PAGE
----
So you’re well into your latest book and you have the coolest protagonist ever, an FBI agent who rides into town on a white horse to save the day by solving the latest murder. His first order of business … to take charge of, well, everything. First, he gives the local homicide detectives the boot. Next he tells the chief to stay out of his way because this is a job for the feds. Then he scouts the area for just the right person to fall in love with him before the case is solved. Now, it’s time to get down to business.
Of course, you’ve gone to great pains to get your details right by watching Matlock and Andy Griffith. You’ve tossed in a great crime scene, some fingerprinting, DNA evidence, bloodstain patterns, a car chase followed by a huge explosion, the agent saves the girl, he defies orders from his boss to wait for backup … and, here it comes, the big payoff … he shoots the gun out of one thug’s hand and karate-chops another on the back of the neck to render him unconscious, AND THEN the agent catches the best and baddest villain ever concocted by a writer.
Okay, this is the point where you should click on the video below. It is the soundtrack for the following text. So hit the play button and hang on!
Well, those super cool FBI details are all fine and Jim Dandy, with the exception of one minor detail … as a rule, FBI AGENTS DON’T WORK MURDER CASES!! And, they don’t come into town and take over any local cases. And they don’t have to be called in on kidnapping cases. The fact that they can work a case involving children doesn’t mean they work ALL of them. Each state has its own kidnapping/abduction laws. Local detectives work kidnapping cases all the time.
Besides, someone would have to call the FBI before they’d even have a clue that a child has been abducted. Every single town in the good old USA doesn’t have an FBI field office situated next to the corner Piggly Wiggly. Sometimes agents are hours away from a town. In fact, they’ve probably never set foot in many of your towns. Nope, they probably don’t know that Dinglebopadoodle, Rhode Island even exists.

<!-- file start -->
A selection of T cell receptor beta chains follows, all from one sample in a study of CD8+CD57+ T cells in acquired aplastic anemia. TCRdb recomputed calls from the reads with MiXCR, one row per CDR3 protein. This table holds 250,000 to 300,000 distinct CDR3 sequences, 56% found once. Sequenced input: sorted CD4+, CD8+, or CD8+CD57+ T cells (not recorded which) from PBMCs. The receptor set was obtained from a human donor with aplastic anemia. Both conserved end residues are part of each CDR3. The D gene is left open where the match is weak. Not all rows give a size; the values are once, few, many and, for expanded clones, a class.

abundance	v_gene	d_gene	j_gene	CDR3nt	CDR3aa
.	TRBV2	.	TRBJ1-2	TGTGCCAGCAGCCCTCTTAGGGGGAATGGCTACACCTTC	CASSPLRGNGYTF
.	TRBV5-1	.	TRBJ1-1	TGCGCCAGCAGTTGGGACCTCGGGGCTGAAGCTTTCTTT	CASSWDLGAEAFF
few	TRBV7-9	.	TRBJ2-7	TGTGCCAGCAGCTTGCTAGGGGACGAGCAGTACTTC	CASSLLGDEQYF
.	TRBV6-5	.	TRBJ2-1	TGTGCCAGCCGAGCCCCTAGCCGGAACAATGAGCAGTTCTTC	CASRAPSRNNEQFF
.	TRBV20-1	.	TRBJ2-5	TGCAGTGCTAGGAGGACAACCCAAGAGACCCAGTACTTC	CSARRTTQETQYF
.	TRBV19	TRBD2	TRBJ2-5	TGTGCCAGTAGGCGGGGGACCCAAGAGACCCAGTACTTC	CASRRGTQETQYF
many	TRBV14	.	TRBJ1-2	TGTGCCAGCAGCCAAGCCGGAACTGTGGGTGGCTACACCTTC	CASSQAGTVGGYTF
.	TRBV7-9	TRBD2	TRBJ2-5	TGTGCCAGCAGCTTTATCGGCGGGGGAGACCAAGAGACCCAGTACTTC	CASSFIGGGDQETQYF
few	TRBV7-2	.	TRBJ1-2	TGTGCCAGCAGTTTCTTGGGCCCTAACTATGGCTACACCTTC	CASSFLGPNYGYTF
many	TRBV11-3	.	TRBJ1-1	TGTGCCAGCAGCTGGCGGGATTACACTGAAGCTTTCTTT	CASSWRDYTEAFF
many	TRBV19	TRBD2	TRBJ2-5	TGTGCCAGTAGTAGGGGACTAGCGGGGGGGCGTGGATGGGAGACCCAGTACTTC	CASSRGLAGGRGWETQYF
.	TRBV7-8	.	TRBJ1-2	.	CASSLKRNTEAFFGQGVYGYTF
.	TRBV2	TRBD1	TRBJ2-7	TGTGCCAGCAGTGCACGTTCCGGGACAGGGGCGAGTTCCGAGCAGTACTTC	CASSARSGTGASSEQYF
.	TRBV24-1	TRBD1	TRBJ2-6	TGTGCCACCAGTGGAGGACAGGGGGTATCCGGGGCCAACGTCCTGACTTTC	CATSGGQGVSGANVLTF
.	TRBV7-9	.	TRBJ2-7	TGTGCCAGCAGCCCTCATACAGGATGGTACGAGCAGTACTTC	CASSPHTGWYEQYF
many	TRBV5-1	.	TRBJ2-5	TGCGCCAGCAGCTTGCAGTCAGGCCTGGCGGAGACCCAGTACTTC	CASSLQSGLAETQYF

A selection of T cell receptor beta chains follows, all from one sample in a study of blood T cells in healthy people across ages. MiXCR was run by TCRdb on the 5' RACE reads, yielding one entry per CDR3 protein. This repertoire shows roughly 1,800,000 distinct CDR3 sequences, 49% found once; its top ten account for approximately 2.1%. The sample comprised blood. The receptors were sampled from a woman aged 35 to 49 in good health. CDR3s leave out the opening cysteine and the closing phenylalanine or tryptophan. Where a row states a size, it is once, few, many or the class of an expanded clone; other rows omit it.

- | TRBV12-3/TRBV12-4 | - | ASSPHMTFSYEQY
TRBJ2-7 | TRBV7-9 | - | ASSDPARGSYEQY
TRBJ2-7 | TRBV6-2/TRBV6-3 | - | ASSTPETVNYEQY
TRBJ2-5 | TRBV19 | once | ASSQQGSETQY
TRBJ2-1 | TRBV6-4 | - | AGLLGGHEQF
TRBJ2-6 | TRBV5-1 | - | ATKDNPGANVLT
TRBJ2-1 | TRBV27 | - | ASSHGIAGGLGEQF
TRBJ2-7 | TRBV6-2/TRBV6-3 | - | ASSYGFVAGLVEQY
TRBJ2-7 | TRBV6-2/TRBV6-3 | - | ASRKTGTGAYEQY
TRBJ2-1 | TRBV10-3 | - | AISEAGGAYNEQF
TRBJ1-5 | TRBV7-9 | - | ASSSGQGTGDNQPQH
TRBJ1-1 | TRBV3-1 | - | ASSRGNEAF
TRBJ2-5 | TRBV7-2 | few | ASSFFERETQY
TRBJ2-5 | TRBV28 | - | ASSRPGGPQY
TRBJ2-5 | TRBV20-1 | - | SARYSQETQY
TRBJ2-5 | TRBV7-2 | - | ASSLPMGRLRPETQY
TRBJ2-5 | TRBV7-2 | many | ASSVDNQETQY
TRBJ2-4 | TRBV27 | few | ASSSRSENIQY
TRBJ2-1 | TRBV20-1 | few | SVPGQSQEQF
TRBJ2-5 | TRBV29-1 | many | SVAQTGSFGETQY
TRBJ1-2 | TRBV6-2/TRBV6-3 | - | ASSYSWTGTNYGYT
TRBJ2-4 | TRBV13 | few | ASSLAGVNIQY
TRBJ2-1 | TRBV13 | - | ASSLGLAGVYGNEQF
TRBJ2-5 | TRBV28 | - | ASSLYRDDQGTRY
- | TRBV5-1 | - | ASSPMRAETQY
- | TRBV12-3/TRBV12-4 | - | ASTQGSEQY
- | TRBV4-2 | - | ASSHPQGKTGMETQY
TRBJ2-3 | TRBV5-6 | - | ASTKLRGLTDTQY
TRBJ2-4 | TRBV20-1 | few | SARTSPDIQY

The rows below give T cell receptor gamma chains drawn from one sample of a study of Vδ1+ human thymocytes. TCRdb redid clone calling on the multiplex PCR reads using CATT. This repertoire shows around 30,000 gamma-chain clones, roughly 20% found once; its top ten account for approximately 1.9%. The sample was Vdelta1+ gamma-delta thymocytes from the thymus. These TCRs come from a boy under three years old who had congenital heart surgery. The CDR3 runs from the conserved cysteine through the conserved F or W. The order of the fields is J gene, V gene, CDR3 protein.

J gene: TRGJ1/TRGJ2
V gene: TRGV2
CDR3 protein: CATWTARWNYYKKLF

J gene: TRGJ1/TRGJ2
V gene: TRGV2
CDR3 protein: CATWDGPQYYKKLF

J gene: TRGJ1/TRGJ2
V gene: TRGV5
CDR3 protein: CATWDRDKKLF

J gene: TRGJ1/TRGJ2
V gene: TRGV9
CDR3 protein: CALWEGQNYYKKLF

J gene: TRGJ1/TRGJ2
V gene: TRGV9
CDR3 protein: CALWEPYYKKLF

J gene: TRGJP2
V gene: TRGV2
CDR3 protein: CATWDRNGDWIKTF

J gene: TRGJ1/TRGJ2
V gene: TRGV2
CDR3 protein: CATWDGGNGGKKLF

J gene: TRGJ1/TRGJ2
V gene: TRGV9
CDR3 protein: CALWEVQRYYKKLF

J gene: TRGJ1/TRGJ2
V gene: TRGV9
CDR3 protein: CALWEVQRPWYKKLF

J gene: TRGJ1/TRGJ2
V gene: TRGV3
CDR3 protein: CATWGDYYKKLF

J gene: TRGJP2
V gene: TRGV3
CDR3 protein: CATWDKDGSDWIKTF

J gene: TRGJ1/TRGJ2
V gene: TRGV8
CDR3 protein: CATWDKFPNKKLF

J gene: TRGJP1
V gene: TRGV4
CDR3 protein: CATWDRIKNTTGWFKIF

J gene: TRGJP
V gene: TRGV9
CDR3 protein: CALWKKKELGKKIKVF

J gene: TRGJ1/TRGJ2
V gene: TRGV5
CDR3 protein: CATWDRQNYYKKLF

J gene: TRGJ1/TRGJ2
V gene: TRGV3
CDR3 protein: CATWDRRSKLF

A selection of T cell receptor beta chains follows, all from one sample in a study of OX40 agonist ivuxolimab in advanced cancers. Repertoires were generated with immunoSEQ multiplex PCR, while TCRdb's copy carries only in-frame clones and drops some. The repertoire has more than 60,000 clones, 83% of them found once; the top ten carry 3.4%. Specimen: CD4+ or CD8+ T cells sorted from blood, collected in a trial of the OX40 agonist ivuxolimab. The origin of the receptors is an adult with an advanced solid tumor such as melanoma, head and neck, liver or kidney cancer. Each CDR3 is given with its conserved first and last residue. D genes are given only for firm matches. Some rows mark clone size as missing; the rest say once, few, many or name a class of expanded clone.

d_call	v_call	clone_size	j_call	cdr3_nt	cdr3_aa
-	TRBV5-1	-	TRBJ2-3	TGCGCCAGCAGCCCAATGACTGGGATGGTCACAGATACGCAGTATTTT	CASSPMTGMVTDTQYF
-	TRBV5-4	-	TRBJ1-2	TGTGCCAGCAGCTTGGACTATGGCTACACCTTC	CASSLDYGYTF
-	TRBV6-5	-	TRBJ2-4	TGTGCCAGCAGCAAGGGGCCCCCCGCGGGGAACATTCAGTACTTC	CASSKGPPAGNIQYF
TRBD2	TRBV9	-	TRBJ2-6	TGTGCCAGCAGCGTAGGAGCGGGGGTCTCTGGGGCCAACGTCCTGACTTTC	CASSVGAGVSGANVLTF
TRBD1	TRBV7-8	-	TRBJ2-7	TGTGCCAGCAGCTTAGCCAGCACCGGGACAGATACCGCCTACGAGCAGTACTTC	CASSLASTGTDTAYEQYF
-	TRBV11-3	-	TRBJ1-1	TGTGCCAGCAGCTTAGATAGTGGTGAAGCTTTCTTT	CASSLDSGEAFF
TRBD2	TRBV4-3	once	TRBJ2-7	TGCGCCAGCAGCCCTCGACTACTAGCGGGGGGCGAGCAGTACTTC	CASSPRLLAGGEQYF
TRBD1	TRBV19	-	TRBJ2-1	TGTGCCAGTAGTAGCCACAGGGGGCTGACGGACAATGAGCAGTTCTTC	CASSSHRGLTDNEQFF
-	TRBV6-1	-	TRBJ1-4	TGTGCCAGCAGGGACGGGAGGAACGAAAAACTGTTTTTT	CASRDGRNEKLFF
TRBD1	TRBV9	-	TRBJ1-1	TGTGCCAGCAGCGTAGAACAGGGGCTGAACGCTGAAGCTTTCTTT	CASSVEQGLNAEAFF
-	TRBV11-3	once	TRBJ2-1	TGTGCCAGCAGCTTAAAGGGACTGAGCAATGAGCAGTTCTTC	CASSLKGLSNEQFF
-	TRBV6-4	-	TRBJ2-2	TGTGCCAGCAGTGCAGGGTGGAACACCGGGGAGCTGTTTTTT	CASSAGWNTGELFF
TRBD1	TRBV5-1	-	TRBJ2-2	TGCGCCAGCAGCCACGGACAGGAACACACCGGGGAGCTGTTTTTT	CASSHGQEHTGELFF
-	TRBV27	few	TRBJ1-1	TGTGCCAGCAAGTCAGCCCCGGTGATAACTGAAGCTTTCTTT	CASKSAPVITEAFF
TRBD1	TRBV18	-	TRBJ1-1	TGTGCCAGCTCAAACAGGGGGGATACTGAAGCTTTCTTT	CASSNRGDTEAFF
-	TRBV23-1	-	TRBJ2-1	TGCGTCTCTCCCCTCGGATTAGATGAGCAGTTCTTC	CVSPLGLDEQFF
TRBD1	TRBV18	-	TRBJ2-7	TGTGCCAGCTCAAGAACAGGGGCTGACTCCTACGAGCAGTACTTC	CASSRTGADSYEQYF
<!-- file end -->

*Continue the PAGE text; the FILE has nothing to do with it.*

FBI Agents Don’t Ride White Horses
Okay, I know this one will be difficult to grasp, but here goes … FBI agents do not have a crystal ball that sounds off every time a child is abducted or a murder is committed. I know, what a shock. So take a moment to settle down and catch your breath before reading more of this crazy new information.
What? You want to know what cases the FBI does work?
Hmm … I’m not sure if you’ll be able to handle the truth. After all, you see all of the above in so many books.
I know, it’s hard to take in all at once.
Yes, I’m sure you’re frightened, but you’ll be fine.
What’s that you say? Your literary agent said that IS what FBI agents do.
Wait a minute. Let me fini—
Please don’t cry.
I know she told you about the white horse—
Yes, and the explosio—
Ah, so that’s where you guys are getting the cordite information ….
Well, I’m sure your literary agent and/or editor has a long history in law enforcement (big eye roll here).
Anyway, see for yourself. These are the cases the FBI works. No, I didn’t make this up. It’s straight from their website. For more details about the overall crimes be sure to click the titles of each section below.
Cases Worked By The FBI
Protecting the United States from terrorist attacks is the FBI’s number one priority. The Bureau employs a variety of…
Public corruption, the FBI’s top criminal investigative priority, poses a fundamental threat to our national security and…
Since its earliest days, the FBI has helped protect the civil rights of the American people. A dozen…
The FBI is dedicated to eliminating transnational organized crime groups that pose the greatest threat to the national…
The FBI’s white-collar crime work integrates the analysis of intelligence with its investigations of criminal activities such…
Even with its post-9/11 national security responsibilities, the FBI continues to play a key role in combating…
The FBI created the Weapons of Mass Destruction (WMD) Directorate in 2006 to support a cohesive and coordinated approach to…